Last Updated on 10th April 2020
Ghulam Misbah, Lecturer, Jamia Ahmadiyya Canada
While serving in England as an Ahmadi Muslim missionary, Hazrat Mufti Muhammad Sadiqra (1872-1957) received instructions from Hazrat Khalifatul Masih IIra to travel to the United States of America and establish the Ahmadiyya mission there.
Thus, he departed from Liverpool on 26 January 1920 and reached Philadelphia, Pennsylvania on 15 February. Upon his arrival, he was refused entry into the United States and was detained for nearly seven weeks at the Gloucester City immigration station in New Jersey. Eventually, he was allowed to enter the country and start his missionary work.
As one of the first voices of Islam in America, he utilised every method possible to convey the message of Islam Ahmadiyyat to the masses. He visited different cities, delivering lectures and met Americans from all walks of life.
While we celebrate the historic 100-years anniversary of the Ahmadiyya Muslim Jamaat in USA in this centennial year of 2020, we try to retrace some of his journeys in the United States through newspaper archives.
Hazrat Mufti Muhammad Sadiqra was in the news from the very day he arrived in Philadelphia. Apart from local Philadelphian newspapers such as The Philadelphia Record, Public Record, North American, Evening Bulletin and Public Ledger etc., other newspapers also reported his arrival. The headline of Pittsburgh Daily Post read:
“Mahomet Missioner Comes to Convert – Antithesis of Billy Sunday to ‘Evangelize’ America
“Boy, page Billy Sunday. Tell him there’s a competitor of his’n in the hoosegow. His name is Mufti Mohammed Sadiq, American missionary of the Prophet Mohammed, and he aims to convert Americans…
“‘When I am permitted to land,’ said Sadiq today, ‘I am going to New York to establish a center there and … to start the Ahmadi movement.’ Ahmadism, Sadiq explained, is an advanced form of Mohammedanism.” (Pittsburgh Daily Post, Sunday, 22 February 1920, p. 9)
Soon after, he took up residence in New York City. The Ahmadiyya community’s pioneer newspaper Al Hakam mentions two of his postal addresses in 1920 and they are: 245 West 72 Street, NY and 1897 Madison Ave NY (Al Hakam, 7 July 1920, p. 11)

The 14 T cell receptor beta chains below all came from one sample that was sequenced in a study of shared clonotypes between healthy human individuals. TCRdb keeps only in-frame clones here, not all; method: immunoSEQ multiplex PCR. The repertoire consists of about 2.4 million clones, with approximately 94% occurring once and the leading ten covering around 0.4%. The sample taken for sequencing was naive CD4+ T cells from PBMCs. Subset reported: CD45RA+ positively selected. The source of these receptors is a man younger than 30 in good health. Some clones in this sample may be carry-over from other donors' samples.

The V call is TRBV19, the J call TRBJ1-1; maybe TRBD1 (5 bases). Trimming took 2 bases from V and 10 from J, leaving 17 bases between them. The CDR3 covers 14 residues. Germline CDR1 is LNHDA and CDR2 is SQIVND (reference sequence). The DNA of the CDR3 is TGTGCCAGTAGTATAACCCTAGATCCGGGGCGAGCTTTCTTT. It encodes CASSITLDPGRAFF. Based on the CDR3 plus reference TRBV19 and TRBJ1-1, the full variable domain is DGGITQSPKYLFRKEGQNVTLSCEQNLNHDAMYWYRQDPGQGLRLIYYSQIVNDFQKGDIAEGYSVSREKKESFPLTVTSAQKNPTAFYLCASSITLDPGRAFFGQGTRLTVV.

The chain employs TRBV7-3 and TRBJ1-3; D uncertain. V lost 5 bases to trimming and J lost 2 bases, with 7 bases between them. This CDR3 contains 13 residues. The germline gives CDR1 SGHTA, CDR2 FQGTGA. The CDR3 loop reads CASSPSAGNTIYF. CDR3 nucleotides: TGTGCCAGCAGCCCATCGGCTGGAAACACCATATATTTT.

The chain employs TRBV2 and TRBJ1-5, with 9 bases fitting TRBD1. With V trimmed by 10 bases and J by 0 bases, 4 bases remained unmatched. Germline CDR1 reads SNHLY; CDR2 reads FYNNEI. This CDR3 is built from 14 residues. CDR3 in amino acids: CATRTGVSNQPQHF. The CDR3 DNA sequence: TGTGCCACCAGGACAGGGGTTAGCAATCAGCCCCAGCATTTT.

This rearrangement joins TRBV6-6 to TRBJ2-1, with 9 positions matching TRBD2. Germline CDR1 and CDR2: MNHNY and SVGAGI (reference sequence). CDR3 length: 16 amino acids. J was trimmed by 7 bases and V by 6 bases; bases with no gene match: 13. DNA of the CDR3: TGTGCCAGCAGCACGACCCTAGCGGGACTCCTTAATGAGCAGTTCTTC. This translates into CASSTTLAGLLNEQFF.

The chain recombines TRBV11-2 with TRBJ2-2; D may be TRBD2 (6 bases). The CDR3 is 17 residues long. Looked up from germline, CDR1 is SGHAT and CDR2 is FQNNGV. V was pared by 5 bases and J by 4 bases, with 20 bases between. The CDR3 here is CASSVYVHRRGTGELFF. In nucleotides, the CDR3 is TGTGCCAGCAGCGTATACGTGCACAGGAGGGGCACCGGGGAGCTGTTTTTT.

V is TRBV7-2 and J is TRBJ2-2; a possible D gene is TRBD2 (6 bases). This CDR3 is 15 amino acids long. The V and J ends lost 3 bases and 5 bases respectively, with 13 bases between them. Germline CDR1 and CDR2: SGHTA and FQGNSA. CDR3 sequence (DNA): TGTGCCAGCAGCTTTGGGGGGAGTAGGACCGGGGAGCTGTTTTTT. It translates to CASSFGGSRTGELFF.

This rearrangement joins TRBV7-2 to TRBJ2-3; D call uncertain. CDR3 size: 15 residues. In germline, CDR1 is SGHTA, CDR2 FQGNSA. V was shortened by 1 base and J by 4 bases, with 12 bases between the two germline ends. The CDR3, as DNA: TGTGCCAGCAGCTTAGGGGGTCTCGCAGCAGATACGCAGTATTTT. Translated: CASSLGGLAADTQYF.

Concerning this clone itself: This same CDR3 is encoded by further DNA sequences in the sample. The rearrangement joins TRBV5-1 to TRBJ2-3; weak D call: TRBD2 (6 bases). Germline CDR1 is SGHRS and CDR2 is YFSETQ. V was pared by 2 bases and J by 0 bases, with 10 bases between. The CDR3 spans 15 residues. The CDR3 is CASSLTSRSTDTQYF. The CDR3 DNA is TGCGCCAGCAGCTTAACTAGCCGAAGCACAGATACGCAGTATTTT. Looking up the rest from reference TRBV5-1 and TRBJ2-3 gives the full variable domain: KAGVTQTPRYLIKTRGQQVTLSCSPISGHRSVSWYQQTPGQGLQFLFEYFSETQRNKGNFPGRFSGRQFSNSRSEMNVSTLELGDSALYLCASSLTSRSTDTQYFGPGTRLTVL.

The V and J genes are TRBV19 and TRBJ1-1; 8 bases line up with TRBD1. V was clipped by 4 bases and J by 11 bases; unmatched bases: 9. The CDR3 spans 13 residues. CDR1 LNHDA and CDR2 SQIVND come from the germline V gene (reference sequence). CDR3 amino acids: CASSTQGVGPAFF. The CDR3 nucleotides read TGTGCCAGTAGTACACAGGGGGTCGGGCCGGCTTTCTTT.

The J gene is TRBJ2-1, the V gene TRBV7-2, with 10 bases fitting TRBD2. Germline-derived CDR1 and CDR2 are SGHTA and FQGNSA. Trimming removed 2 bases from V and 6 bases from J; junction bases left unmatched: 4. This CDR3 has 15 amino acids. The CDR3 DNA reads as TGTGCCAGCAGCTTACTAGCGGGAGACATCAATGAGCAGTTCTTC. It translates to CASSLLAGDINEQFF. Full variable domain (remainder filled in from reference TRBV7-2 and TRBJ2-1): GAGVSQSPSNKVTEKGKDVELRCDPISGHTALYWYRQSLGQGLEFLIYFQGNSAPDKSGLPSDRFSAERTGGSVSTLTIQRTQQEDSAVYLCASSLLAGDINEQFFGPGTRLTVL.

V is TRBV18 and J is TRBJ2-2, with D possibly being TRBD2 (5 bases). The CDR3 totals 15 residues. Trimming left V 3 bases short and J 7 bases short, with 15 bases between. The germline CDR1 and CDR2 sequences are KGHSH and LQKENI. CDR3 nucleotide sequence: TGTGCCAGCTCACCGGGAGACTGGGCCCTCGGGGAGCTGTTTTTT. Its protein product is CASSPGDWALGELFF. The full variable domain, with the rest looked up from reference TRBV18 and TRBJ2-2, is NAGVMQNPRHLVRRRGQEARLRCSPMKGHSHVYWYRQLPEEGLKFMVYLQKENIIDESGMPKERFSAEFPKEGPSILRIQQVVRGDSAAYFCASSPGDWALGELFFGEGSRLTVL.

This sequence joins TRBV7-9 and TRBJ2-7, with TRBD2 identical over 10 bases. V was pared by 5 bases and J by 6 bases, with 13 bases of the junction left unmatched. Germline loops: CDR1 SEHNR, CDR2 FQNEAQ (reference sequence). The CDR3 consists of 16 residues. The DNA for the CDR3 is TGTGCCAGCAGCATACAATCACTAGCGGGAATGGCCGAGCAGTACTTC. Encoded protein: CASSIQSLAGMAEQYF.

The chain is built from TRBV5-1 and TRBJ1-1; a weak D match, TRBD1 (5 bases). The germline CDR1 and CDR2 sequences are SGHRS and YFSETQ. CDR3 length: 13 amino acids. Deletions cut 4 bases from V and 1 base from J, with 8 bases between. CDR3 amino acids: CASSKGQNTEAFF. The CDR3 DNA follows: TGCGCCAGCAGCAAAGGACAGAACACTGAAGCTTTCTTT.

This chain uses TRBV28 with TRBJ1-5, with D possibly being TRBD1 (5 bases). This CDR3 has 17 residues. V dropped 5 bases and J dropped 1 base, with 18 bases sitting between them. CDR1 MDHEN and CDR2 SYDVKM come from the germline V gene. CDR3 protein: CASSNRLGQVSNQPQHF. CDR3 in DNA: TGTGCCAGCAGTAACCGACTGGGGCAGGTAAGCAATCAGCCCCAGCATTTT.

Missionary work was carried out through articles in newspapers and correspondence with different dignitaries and other individuals. For example, Fort Scott Daily Tribune and Fort Scott Daily Monitor in its edition of 29 July 1920, page 8, under the heading of “Costly Movement on to Convert Americans to Muhammadism” reports:
“The Tribune today received propaganda from an Indian Buddihist or Mohammedan who has come to the United States to convert the country. Evidently the literature has gone to every newspaper in the United States and more is to follow in a comprehensive and costly effort to present the claims of Ahmad, claimed to be the Messiah of all religions who has come to save the people…
“Being stationed in New York, he had the opportunity to visit different cities to propagate the message of Islam. Among his journeys was a visit to Detroit, Michigan where he attended a meeting of Arab immigrant Muslims. An Arabic newspaper of New York, Al-Bayan, reported his visit in its edition of June 26, 1920 as follows:
‘[Translation] The Islamic Community in Detroit, Michigan has held a general body meeting on June 14 for the occasion of having Mr Mufti Muhammad Sadiq, one of the best men of India. He has come all the way from New York especially just to visit the Islamic Community here in this city.
‘Mr Mufti begun this meeting with the following words “In the name of Allah, and blessings be sent upon the Holy Arab Prophet”. Then he delivered his address in both English and Arabic, he expressed how the Muslims of India are highly determined and well dedicated to uplift the pride of Islam again, and how supportive they are towards their brothers in the East and the West. His address left a noble impact in the hearts of attendees.’” (Al Bayan, 26 June 1920, p. 3, 26 Court St, Brooklyn, NY)
In his letter dated 7 August 1920, he expressed his intentions to move to Chicago, considering it more suitable as the centre of the Ahmadiyya mission (Al Fazl, 23 September 1920, p. 1). And in the very next letter, he wrote that he had reached Chicago.
In a brief report about “One Year’s Moslem Missionary Work in America”, Hazrat Mufti Muhammad Sadiqra mentioned the cities of Michigan City, Indiana, Sioux City, Iowa and Sioux Falls, South Dakota. However, no further details are given about these journeys. (The Moslem Sunrise, Vol. I, no. 1, July 1921, p. 12)
However according to the Sioux City Journal (Sioux City, Iowa) he was there in early April 1921 and delivered a lecture on the subject of “Oriental Religions” followed by questions. (Sioux City Journal, 14 April 1921, p. 10)
Chicago remained his station. He reached Detroit on 5 February 1921, upon an invitation for lectures in the city. This time, he had adequate programmes in Detroit, which gave him widespread fame in the city and facilitated his missionary work. Writing about one of his lectures, The Detroit Free Press, the city’s largest newspaper, published the following under the headline, “Moslems Avow Loyalty to US”:
“Islam set before big business men and governmental heads of the neighbour city Sunday the most savery of Eastern dishes in a dinner tendered to Professor Mufti Muhammad Sadiq of India, missionary of the Ahmadia movement by which it is hoped to bring light to those who shout down any but the Christian religion.” (The Detroit Free Press, Monday, 14 February 1921, p. 3)